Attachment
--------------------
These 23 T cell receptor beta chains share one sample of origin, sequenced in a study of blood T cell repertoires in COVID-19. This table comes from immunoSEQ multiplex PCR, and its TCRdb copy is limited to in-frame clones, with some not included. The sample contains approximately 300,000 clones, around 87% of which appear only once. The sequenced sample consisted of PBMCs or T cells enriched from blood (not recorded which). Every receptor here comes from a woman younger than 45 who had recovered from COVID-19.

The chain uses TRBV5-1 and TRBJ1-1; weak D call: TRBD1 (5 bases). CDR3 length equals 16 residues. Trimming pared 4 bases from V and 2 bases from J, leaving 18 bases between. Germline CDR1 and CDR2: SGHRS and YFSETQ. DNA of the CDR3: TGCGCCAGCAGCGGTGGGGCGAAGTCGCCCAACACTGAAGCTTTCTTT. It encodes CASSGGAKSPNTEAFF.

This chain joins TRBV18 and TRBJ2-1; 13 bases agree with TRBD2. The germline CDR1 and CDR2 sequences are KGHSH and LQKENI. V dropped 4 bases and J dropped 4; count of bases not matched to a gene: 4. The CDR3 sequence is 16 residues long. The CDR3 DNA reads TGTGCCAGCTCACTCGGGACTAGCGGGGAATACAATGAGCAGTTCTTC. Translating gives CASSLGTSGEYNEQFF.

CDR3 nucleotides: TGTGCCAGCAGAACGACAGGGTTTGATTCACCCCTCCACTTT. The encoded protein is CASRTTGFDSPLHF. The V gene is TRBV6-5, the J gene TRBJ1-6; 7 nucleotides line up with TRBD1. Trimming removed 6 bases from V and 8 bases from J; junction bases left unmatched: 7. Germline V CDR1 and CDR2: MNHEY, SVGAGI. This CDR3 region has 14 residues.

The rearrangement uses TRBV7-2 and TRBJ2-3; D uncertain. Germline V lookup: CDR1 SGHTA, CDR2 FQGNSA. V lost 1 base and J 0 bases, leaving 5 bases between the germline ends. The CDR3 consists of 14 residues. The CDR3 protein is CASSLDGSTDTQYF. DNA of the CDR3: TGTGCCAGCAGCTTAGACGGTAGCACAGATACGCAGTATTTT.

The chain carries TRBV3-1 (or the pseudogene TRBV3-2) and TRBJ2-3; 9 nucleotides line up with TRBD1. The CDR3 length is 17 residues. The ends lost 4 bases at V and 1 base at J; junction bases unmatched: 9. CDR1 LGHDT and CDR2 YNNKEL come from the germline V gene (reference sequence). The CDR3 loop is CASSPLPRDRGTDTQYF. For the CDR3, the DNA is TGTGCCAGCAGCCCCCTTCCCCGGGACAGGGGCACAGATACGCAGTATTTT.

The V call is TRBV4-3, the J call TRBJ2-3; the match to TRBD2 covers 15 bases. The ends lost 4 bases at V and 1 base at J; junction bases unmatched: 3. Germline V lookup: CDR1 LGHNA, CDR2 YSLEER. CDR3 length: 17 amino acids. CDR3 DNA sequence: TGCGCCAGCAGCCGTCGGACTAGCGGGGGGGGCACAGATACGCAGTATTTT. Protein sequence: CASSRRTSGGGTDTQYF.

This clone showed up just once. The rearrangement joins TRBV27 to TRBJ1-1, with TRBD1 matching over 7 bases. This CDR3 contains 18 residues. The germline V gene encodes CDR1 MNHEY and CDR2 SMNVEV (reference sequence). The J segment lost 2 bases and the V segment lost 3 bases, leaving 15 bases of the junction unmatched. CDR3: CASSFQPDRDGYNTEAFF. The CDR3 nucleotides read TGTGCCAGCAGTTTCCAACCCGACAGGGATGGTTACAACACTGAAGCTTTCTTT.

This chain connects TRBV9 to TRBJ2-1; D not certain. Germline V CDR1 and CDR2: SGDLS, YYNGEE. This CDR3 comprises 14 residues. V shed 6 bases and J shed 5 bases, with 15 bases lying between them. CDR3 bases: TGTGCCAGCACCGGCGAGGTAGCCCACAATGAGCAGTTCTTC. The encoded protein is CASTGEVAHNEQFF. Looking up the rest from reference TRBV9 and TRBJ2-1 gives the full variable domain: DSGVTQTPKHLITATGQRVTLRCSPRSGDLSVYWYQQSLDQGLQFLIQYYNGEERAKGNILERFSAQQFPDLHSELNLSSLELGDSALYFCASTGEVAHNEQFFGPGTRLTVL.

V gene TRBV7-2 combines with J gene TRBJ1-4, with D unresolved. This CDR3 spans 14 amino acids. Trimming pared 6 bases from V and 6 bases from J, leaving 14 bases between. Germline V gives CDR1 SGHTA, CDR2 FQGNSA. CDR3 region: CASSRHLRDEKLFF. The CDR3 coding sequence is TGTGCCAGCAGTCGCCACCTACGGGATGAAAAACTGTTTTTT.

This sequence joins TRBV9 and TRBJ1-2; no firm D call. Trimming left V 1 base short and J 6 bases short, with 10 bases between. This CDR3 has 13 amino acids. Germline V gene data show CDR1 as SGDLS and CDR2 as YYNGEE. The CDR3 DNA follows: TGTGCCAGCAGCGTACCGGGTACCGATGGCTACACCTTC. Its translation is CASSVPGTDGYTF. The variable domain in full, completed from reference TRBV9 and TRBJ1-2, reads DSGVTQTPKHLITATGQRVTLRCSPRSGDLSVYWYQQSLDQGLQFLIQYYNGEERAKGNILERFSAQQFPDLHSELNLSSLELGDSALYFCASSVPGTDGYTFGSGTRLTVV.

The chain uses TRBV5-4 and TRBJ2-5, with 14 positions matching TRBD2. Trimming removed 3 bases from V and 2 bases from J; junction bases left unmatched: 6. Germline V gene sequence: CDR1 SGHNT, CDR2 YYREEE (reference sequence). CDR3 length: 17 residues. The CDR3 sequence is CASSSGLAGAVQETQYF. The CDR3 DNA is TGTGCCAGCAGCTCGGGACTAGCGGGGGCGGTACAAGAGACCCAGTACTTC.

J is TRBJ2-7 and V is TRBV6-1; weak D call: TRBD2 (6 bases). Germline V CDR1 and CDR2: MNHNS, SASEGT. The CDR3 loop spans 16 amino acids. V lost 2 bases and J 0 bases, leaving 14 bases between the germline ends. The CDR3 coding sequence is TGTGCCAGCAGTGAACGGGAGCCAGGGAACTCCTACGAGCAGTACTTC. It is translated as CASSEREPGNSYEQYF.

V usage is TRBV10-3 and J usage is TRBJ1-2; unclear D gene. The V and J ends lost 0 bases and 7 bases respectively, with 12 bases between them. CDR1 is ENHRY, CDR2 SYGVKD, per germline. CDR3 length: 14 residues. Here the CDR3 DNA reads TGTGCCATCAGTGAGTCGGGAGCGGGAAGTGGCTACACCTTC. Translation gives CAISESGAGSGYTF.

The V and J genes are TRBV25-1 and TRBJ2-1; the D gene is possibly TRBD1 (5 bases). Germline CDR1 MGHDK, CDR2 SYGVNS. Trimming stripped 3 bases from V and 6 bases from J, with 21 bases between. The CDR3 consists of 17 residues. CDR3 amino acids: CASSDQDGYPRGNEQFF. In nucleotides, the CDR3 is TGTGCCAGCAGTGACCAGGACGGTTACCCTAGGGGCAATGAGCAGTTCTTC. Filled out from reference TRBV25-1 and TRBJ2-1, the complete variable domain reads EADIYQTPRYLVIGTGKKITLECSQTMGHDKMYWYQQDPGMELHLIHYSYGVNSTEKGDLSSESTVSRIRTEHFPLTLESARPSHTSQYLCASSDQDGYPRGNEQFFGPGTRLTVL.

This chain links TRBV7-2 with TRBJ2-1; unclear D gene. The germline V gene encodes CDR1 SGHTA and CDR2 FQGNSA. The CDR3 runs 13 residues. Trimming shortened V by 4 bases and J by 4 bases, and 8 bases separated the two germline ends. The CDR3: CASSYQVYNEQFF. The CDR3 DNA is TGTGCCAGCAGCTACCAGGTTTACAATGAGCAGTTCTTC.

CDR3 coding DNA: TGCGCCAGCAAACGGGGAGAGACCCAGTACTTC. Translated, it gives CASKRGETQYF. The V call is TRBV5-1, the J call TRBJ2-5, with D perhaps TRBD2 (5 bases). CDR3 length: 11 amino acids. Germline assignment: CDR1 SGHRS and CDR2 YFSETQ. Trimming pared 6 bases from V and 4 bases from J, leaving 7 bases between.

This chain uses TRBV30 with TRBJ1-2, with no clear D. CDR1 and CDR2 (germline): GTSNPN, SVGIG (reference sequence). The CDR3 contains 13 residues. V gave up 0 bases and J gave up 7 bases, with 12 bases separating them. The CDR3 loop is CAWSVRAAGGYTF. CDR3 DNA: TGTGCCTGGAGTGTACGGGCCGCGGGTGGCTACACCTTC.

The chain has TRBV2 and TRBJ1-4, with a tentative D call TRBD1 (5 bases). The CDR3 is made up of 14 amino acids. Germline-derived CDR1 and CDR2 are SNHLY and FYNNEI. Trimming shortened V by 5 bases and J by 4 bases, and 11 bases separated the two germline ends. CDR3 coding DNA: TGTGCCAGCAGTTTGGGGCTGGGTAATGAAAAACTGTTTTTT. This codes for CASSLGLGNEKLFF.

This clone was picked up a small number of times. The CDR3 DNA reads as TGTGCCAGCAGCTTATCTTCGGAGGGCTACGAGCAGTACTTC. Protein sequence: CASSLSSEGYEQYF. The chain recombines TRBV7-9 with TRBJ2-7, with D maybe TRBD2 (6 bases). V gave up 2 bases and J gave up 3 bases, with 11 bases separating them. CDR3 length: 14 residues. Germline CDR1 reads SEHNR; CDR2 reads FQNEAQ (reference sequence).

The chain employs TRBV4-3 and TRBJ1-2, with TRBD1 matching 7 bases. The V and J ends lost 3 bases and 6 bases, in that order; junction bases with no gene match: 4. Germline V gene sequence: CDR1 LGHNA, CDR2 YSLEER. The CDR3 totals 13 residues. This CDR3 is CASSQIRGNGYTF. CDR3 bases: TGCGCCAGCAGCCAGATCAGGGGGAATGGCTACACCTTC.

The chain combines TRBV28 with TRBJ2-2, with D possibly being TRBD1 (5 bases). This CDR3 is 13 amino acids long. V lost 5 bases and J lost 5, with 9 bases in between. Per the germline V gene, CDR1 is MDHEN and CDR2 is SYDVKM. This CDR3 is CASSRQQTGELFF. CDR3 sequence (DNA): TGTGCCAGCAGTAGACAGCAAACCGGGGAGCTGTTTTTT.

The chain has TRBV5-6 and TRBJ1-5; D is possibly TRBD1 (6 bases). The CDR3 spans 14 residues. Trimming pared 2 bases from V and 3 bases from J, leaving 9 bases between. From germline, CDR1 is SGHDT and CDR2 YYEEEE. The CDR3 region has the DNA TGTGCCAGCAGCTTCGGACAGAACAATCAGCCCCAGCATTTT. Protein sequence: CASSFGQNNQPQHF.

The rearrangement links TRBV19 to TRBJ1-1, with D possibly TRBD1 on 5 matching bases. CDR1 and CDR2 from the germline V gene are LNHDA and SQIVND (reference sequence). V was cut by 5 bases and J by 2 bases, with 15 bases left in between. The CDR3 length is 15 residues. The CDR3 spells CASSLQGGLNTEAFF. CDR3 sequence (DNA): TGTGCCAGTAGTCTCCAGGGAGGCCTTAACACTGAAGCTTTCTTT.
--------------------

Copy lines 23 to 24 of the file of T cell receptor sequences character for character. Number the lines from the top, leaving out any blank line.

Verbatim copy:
The chain has TRBV5-6 and TRBJ1-5; D is possibly TRBD1 (6 bases). The CDR3 spans 14 residues. Trimming pared 2 bases from V and 3 bases from J, leaving 9 bases between. From germline, CDR1 is SGHDT and CDR2 YYEEEE. The CDR3 region has the DNA TGTGCCAGCAGCTTCGGACAGAACAATCAGCCCCAGCATTTT. Protein sequence: CASSFGQNNQPQHF.

The rearrangement links TRBV19 to TRBJ1-1, with D possibly TRBD1 on 5 matching bases. CDR1 and CDR2 from the germline V gene are LNHDA and SQIVND (reference sequence). V was cut by 5 bases and J by 2 bases, with 15 bases left in between. The CDR3 length is 15 residues. The CDR3 spells CASSLQGGLNTEAFF. CDR3 sequence (DNA): TGTGCCAGTAGTCTCCAGGGAGGCCTTAACACTGAAGCTTTCTTT.